Keeping with the food-based oddball cards theme, Brian also included a couple of Wonder Bread goodness:

Now that's a great way to kick off another year of Time Travel Trading! Of course, this project doesn't thrive without your help. I need willing trade partners! There's almost 200 cards available here, and every one is available. All I ask in return is a card older than what I send out.  2020 is full of possibilities! How many more trades will I complete this year? Will I get anything older than the 1915 card? Will I get any baseball cards older than 1952? Will I mail out any card older than 1956? The possibilities are endless!

The Time Travel Trade Stack:

2018 Topps
#502 Xander Bogaerts

2017-1018 Pocket Schedule
Carolina Hurricanes

2017 Bowman
#12 Trea Turner

2008-09 O-Pee-Chee (hockey)
#128 Tim Thomas

1998 Score
#68 Scott Rolen
#74 Mark McLemore

1994 Sportflics
#113 Pete Harnisch

1993 Classic Draft Picks (basketball)
#33 Will Flemons
#67 Bennie Seltzer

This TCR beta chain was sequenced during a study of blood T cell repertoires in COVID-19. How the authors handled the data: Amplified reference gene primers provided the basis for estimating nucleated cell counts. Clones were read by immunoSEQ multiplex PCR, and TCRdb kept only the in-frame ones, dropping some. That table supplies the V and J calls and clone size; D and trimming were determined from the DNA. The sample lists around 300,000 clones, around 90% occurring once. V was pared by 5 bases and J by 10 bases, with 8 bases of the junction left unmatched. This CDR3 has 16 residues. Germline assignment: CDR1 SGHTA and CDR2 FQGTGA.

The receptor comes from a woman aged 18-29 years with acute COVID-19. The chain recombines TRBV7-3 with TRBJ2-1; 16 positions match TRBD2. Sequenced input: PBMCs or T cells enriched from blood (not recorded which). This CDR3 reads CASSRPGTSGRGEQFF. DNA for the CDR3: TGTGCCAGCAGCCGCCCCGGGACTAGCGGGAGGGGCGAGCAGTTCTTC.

1992 Fleer Ultra
#594 Dave Righetti

1991 Upper Deck
#778 Dave Righetti

1990-91 Hoops (basketball)
#168 Glen Rice (RC)

1990 Upper Deck
#626 Frank Viola

1990 Pro Set - Theme Art (football)
#10 Super Bowl X Pittsburgh Steelers / Dallas Cowboys 

1989 Fleer
#29 Bob Welch

1989 Score
#495 Larry Parrish

1986 Topps
#5 Rose Special '75-'78
#6 Rose Special '79-'82
 #401 Fernando Valenzuela (Turn Back The Clock)

1985 Donruss #557
Mark Langston (RC)

1985 Topps
#694 Joe Carter

1982 Donruss
#NNO Checklist 545-653

1982 O-Pee-Chee E.T. The Extraterrestrial (non-sport)
#15 Among Elliott's Toys

1981 Topps 
#100 Rod Carew (AS) 
#210 Jim Palmer

1980 Topps
#2 Willie McCovey (HL)
#143 Bruce Bochte
#157 Willie Wilson
#290 Steve Garvey (AS)
#605 Terry Forster
#671 A's Future Stars

1979 Topps
#25 Steve Carlton
#130 Bob Watson
#214 Boston Red Sox (TC) 
#465 Reggie Smith